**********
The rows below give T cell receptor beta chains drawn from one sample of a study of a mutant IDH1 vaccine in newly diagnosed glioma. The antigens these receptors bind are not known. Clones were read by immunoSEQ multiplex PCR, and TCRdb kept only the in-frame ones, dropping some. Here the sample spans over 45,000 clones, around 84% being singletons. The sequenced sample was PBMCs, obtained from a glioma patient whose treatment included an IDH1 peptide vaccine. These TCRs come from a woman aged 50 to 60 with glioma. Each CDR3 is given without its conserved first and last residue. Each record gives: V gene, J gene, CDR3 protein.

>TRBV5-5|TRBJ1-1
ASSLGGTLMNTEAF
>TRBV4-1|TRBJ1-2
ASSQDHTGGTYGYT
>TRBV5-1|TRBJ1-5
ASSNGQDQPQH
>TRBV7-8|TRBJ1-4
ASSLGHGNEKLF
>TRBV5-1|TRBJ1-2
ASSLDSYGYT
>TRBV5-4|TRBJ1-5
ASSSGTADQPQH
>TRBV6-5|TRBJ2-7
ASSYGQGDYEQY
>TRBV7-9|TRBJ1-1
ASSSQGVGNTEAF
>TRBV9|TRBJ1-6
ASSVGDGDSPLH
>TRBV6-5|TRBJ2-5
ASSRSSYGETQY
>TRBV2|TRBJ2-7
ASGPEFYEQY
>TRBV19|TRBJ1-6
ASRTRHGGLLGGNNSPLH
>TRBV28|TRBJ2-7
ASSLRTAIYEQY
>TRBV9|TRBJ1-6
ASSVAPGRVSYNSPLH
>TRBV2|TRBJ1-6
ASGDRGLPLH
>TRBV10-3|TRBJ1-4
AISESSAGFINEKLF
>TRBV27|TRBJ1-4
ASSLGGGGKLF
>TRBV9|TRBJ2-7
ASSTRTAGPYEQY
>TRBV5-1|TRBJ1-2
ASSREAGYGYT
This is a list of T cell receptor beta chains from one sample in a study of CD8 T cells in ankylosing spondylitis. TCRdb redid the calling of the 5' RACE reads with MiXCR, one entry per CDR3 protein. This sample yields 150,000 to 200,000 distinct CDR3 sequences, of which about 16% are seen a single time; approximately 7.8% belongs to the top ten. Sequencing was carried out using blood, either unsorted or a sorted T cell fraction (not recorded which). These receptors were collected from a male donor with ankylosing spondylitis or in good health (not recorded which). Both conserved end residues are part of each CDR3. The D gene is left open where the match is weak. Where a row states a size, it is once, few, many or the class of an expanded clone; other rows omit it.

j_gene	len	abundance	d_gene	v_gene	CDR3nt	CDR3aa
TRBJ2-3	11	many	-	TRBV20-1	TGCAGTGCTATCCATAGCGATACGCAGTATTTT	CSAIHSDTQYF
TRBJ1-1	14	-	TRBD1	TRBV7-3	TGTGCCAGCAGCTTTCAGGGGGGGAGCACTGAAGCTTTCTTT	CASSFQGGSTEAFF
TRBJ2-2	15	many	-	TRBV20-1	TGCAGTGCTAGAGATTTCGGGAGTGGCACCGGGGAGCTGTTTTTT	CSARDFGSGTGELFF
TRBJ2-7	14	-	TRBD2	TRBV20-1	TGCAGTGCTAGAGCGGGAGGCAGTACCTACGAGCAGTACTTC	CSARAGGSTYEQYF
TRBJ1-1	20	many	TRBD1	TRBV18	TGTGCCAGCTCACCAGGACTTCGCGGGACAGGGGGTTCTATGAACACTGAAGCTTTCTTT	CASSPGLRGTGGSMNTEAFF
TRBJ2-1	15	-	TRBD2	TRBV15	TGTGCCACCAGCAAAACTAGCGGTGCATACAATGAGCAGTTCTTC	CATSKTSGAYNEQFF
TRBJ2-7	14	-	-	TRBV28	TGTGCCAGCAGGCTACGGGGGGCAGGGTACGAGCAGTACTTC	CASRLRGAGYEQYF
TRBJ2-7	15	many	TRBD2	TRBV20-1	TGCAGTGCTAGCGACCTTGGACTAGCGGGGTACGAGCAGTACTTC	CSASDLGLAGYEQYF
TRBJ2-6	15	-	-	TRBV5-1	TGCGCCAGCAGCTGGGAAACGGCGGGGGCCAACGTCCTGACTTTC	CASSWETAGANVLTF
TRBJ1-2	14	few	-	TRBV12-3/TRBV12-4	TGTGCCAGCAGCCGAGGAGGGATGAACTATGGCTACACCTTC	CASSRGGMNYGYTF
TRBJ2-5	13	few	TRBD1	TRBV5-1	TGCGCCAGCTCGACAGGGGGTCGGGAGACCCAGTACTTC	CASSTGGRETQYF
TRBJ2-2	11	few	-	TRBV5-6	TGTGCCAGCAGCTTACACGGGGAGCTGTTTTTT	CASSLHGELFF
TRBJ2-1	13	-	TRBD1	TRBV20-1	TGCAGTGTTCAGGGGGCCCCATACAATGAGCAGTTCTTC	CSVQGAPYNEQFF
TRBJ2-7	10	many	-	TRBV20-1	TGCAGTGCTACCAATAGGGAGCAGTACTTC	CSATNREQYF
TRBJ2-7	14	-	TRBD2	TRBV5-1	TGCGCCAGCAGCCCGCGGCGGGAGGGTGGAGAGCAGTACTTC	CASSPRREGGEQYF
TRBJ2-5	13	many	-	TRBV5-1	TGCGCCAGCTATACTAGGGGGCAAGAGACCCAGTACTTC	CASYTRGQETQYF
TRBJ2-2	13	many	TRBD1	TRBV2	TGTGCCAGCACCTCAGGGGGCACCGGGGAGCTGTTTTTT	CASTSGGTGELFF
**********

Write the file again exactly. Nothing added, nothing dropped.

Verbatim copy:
The rows below give T cell receptor beta chains drawn from one sample of a study of a mutant IDH1 vaccine in newly diagnosed glioma. The antigens these receptors bind are not known. Clones were read by immunoSEQ multiplex PCR, and TCRdb kept only the in-frame ones, dropping some. Here the sample spans over 45,000 clones, around 84% being singletons. The sequenced sample was PBMCs, obtained from a glioma patient whose treatment included an IDH1 peptide vaccine. These TCRs come from a woman aged 50 to 60 with glioma. Each CDR3 is given without its conserved first and last residue. Each record gives: V gene, J gene, CDR3 protein.

>TRBV5-5|TRBJ1-1
ASSLGGTLMNTEAF
>TRBV4-1|TRBJ1-2
ASSQDHTGGTYGYT
>TRBV5-1|TRBJ1-5
ASSNGQDQPQH
>TRBV7-8|TRBJ1-4
ASSLGHGNEKLF
>TRBV5-1|TRBJ1-2
ASSLDSYGYT
>TRBV5-4|TRBJ1-5
ASSSGTADQPQH
>TRBV6-5|TRBJ2-7
ASSYGQGDYEQY
>TRBV7-9|TRBJ1-1
ASSSQGVGNTEAF
>TRBV9|TRBJ1-6
ASSVGDGDSPLH
>TRBV6-5|TRBJ2-5
ASSRSSYGETQY
>TRBV2|TRBJ2-7
ASGPEFYEQY
>TRBV19|TRBJ1-6
ASRTRHGGLLGGNNSPLH
>TRBV28|TRBJ2-7
ASSLRTAIYEQY
>TRBV9|TRBJ1-6
ASSVAPGRVSYNSPLH
>TRBV2|TRBJ1-6
ASGDRGLPLH
>TRBV10-3|TRBJ1-4
AISESSAGFINEKLF
>TRBV27|TRBJ1-4
ASSLGGGGKLF
>TRBV9|TRBJ2-7
ASSTRTAGPYEQY
>TRBV5-1|TRBJ1-2
ASSREAGYGYT
This is a list of T cell receptor beta chains from one sample in a study of CD8 T cells in ankylosing spondylitis. TCRdb redid the calling of the 5' RACE reads with MiXCR, one entry per CDR3 protein. This sample yields 150,000 to 200,000 distinct CDR3 sequences, of which about 16% are seen a single time; approximately 7.8% belongs to the top ten. Sequencing was carried out using blood, either unsorted or a sorted T cell fraction (not recorded which). These receptors were collected from a male donor with ankylosing spondylitis or in good health (not recorded which). Both conserved end residues are part of each CDR3. The D gene is left open where the match is weak. Where a row states a size, it is once, few, many or the class of an expanded clone; other rows omit it.

j_gene	len	abundance	d_gene	v_gene	CDR3nt	CDR3aa
TRBJ2-3	11	many	-	TRBV20-1	TGCAGTGCTATCCATAGCGATACGCAGTATTTT	CSAIHSDTQYF
TRBJ1-1	14	-	TRBD1	TRBV7-3	TGTGCCAGCAGCTTTCAGGGGGGGAGCACTGAAGCTTTCTTT	CASSFQGGSTEAFF
TRBJ2-2	15	many	-	TRBV20-1	TGCAGTGCTAGAGATTTCGGGAGTGGCACCGGGGAGCTGTTTTTT	CSARDFGSGTGELFF
TRBJ2-7	14	-	TRBD2	TRBV20-1	TGCAGTGCTAGAGCGGGAGGCAGTACCTACGAGCAGTACTTC	CSARAGGSTYEQYF
TRBJ1-1	20	many	TRBD1	TRBV18	TGTGCCAGCTCACCAGGACTTCGCGGGACAGGGGGTTCTATGAACACTGAAGCTTTCTTT	CASSPGLRGTGGSMNTEAFF
TRBJ2-1	15	-	TRBD2	TRBV15	TGTGCCACCAGCAAAACTAGCGGTGCATACAATGAGCAGTTCTTC	CATSKTSGAYNEQFF
TRBJ2-7	14	-	-	TRBV28	TGTGCCAGCAGGCTACGGGGGGCAGGGTACGAGCAGTACTTC	CASRLRGAGYEQYF
TRBJ2-7	15	many	TRBD2	TRBV20-1	TGCAGTGCTAGCGACCTTGGACTAGCGGGGTACGAGCAGTACTTC	CSASDLGLAGYEQYF
TRBJ2-6	15	-	-	TRBV5-1	TGCGCCAGCAGCTGGGAAACGGCGGGGGCCAACGTCCTGACTTTC	CASSWETAGANVLTF
TRBJ1-2	14	few	-	TRBV12-3/TRBV12-4	TGTGCCAGCAGCCGAGGAGGGATGAACTATGGCTACACCTTC	CASSRGGMNYGYTF
TRBJ2-5	13	few	TRBD1	TRBV5-1	TGCGCCAGCTCGACAGGGGGTCGGGAGACCCAGTACTTC	CASSTGGRETQYF
TRBJ2-2	11	few	-	TRBV5-6	TGTGCCAGCAGCTTACACGGGGAGCTGTTTTTT	CASSLHGELFF
TRBJ2-1	13	-	TRBD1	TRBV20-1	TGCAGTGTTCAGGGGGCCCCATACAATGAGCAGTTCTTC	CSVQGAPYNEQFF
TRBJ2-7	10	many	-	TRBV20-1	TGCAGTGCTACCAATAGGGAGCAGTACTTC	CSATNREQYF
TRBJ2-7	14	-	TRBD2	TRBV5-1	TGCGCCAGCAGCCCGCGGCGGGAGGGTGGAGAGCAGTACTTC	CASSPRREGGEQYF
TRBJ2-5	13	many	-	TRBV5-1	TGCGCCAGCTATACTAGGGGGCAAGAGACCCAGTACTTC	CASYTRGQETQYF
TRBJ2-2	13	many	TRBD1	TRBV2	TGTGCCAGCACCTCAGGGGGCACCGGGGAGCTGTTTTTT	CASTSGGTGELFF